Around this time last year, most of Europe went into a deep freeze. I was living in Rome, Italy at the time and the whole city freaked out about the sudden drop in temperature. While cities across the continent were covered in thick layers of ice (even Mallorca saw snow!), Rome was busy throwing a fit over its two inches of snow.
Schools and government offices were shut down and the mayor declared the city in a state of emergency. The buses were unable to navigate the slippery cobblestones, so Mayor Alemanno tried to alleviate the road problem with salt. Table salt.
Needless to say, the salt didn’t do a very good job and most of the city was unnavigable by car or bus for a few days. That same week, my friend Grace came to visit me from Geneva. Sure, the weather was cold in Rome, but it was nothing like the city she left behind.
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Yes, that is an actual picture taken this time last year in Geneva. If you follow the source link, you can see some pretty amazing photos of different cities turned frozen tundras across the continent.
Still, it was cold by my standards, so I decided to make her my staple winter meal in Rome: lentil soup. Lentils are dirt cheap here in America, but they’re practically free in Italy. I used to make this soup in huge batches, where it would take up my whole mini-fridge in my studio apartment, but last me all week.
Lentil SoupMakes 4 generous servings
- 8 oz. dried lentils
- 32 oz. vegetable broth
- 4 cloves garlic, chopped
- 2 onions, diced
- 2 tblsp. olive oil
- 4 carrots, chopped
- 4 Yukon gold potatoes, chopped
- 1 14 oz. can diced tomatoes
- 1 14 oz. can tomato sauce
- water (use 1 empty tomato can)
- 1 tsp. pepper (Feel free to play around with spices, as well! What I love about soup is you can add whatever you want to the pot)
- 1 bay leaf
- Add garlic and chopped onion to olive oil and sautee in large pot until onions are transluscent.
- Add broth and turn heat up until broth begins to boil lightly.
- Add onions, carrots, potatoes, tomatoes, and tomato sauce and return to simmer.
- Stir in pepper and bay leaf.
- Cover and cook for one hour, stirring occasionally (Note: If the soup beginning to look like it’s losing too much liquid and begins to stick to the bottom, add the can of water. I prefer my soups to be thicker and more stew-like, so add more water as needed).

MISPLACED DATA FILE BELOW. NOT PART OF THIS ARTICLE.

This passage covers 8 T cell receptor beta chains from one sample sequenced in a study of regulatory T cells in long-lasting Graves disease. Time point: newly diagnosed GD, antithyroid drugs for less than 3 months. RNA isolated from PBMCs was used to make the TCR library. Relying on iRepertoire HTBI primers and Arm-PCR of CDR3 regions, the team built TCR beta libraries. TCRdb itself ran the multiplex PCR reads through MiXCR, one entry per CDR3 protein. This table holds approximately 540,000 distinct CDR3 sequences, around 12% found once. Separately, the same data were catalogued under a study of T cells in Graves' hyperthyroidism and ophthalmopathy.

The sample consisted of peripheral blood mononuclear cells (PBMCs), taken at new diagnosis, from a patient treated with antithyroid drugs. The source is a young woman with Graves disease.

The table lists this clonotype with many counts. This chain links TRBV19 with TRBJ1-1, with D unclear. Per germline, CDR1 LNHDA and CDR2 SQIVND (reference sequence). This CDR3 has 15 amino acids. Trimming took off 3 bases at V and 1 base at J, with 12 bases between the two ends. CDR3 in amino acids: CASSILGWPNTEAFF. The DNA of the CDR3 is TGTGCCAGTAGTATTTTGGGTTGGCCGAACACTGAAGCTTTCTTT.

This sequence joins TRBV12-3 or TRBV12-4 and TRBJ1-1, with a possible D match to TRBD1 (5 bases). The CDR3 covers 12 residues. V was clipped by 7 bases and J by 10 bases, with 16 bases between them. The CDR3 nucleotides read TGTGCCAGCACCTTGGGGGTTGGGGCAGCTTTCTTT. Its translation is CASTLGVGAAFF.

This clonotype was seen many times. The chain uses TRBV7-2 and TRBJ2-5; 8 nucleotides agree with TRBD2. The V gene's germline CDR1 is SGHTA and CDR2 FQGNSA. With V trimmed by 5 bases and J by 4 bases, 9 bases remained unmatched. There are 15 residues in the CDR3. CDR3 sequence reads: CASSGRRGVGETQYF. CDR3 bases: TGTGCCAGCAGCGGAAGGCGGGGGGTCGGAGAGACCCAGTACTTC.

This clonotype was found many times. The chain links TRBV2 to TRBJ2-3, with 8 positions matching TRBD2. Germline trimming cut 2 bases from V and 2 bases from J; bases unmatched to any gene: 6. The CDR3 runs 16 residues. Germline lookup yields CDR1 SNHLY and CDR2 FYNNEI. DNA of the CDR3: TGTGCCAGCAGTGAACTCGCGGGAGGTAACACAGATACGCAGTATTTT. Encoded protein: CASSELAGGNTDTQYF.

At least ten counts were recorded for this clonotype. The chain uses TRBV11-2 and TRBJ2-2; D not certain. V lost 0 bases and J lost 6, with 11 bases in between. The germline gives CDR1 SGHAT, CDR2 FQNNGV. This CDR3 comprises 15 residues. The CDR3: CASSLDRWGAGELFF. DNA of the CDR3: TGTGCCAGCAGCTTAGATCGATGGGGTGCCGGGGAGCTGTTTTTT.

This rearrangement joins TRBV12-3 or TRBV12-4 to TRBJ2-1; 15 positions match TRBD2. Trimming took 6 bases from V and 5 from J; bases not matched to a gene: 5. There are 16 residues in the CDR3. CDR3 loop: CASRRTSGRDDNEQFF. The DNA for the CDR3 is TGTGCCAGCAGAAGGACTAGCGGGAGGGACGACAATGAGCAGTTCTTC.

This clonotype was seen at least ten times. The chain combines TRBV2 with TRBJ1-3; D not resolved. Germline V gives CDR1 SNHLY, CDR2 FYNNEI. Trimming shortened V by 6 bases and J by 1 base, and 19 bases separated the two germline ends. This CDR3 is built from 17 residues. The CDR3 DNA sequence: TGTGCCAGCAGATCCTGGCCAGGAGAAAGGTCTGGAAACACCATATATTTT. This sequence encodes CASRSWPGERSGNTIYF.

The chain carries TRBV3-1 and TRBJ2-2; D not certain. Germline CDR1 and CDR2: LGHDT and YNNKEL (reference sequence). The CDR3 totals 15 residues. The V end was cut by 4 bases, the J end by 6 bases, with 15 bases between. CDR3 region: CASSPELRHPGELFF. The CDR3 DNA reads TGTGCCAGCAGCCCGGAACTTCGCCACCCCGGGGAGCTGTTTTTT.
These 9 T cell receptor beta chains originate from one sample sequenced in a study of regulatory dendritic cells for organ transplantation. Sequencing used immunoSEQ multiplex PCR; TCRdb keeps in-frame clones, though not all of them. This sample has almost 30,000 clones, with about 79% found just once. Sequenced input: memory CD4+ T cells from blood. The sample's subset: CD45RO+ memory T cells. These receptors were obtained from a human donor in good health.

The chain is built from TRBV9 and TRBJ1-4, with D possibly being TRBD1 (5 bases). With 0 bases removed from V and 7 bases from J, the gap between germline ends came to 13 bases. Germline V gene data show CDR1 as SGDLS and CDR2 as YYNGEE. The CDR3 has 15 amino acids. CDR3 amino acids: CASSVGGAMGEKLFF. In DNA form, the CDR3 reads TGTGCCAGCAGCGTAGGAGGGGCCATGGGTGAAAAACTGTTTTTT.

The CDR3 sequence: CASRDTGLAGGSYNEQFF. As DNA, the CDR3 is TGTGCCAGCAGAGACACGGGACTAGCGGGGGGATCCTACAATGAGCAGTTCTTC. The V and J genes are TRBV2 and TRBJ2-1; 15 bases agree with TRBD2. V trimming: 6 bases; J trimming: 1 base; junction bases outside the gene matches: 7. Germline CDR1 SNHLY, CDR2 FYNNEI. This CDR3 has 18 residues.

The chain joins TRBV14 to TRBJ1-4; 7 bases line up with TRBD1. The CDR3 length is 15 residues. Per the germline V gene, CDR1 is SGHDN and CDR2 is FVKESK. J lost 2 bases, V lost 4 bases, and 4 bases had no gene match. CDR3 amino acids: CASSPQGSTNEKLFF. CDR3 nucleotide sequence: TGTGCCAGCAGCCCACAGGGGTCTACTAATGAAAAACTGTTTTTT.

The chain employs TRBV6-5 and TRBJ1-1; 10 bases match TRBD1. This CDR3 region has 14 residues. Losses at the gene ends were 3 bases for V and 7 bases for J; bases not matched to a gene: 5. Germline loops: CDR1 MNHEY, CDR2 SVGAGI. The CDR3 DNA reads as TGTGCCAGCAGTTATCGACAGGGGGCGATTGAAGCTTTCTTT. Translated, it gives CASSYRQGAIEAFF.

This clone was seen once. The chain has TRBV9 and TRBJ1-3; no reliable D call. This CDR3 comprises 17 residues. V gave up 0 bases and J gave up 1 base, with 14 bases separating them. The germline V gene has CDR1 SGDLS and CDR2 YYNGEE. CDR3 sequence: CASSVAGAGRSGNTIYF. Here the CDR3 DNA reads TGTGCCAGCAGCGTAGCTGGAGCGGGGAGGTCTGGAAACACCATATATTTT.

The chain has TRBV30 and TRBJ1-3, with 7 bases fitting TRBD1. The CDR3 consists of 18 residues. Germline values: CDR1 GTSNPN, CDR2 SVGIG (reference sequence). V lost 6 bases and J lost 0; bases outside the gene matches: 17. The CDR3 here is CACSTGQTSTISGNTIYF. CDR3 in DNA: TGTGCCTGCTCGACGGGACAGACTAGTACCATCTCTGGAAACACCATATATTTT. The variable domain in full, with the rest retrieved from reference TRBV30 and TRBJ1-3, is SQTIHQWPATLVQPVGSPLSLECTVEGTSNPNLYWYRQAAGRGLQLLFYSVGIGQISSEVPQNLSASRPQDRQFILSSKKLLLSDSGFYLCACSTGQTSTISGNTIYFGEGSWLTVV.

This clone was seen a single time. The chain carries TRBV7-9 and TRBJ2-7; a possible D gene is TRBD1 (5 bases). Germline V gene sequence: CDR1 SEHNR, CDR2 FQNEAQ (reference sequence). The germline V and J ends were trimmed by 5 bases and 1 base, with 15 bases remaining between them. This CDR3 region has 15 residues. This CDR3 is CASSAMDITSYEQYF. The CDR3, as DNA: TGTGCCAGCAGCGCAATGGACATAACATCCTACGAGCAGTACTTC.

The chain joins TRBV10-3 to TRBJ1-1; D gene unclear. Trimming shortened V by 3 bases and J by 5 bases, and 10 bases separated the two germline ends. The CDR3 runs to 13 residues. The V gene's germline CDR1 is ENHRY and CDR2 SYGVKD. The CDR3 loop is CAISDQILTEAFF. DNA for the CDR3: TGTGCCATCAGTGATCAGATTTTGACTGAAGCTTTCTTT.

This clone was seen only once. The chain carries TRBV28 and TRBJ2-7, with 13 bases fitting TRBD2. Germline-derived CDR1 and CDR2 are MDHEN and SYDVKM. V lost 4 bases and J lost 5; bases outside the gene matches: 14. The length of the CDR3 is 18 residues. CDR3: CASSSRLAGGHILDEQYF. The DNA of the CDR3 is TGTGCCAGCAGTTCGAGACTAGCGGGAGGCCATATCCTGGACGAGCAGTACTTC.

- Once the potatoes and lentils are tender, turn off heat.
Now comes my favorite part: the immersion blender. If you don’t have one, you could blend this in a blender or with a hand mixer or even just leave it, as is. However, I think it’s the blending of all the different vegetables and lentils that gives this soup a creamy, rich texture.
Immersion blenders are just such a handy tool to have in general. They’re great for smoothies, soups, frostings, this list goes on. They run anywhere from $20 to $50, but pay for themselves in the long run.
Anyway, take your immersion blender (or other mixing device) and blend away! I don’t like to blend it too much, because I like having bites of potato and carrots in my bowl, but it’s all a matter of preference.This soup is pretty hearty and when I say four generous servings, I mean really generous. Just for grins and giggles, I put all the ingredients into My Fitness Pal to get the nutrition facts and boy, are they easy on the eye. Each serving contains:
- 257 calories
- .4 g fat
- 18.4 g fiber
- 14.5 g protein
- 200% of daily Vitamin A
- 112% of daily Vitamin C
- 34% of daily Iron
I used low sodium vegetable broth from Trader Joe’s and didn’t salt the soup. My intention was to add salt in my own bowl, but didn’t need to after giving it a taste – it was plenty flavorful enough!
This soup is perfect for the winter and keeps in the fridge just wonderfully. I would argue that it tastes even better the next day and the day after that! Make a big batch and keep it for those days when you want a dinner that will warm your stomach and your soul.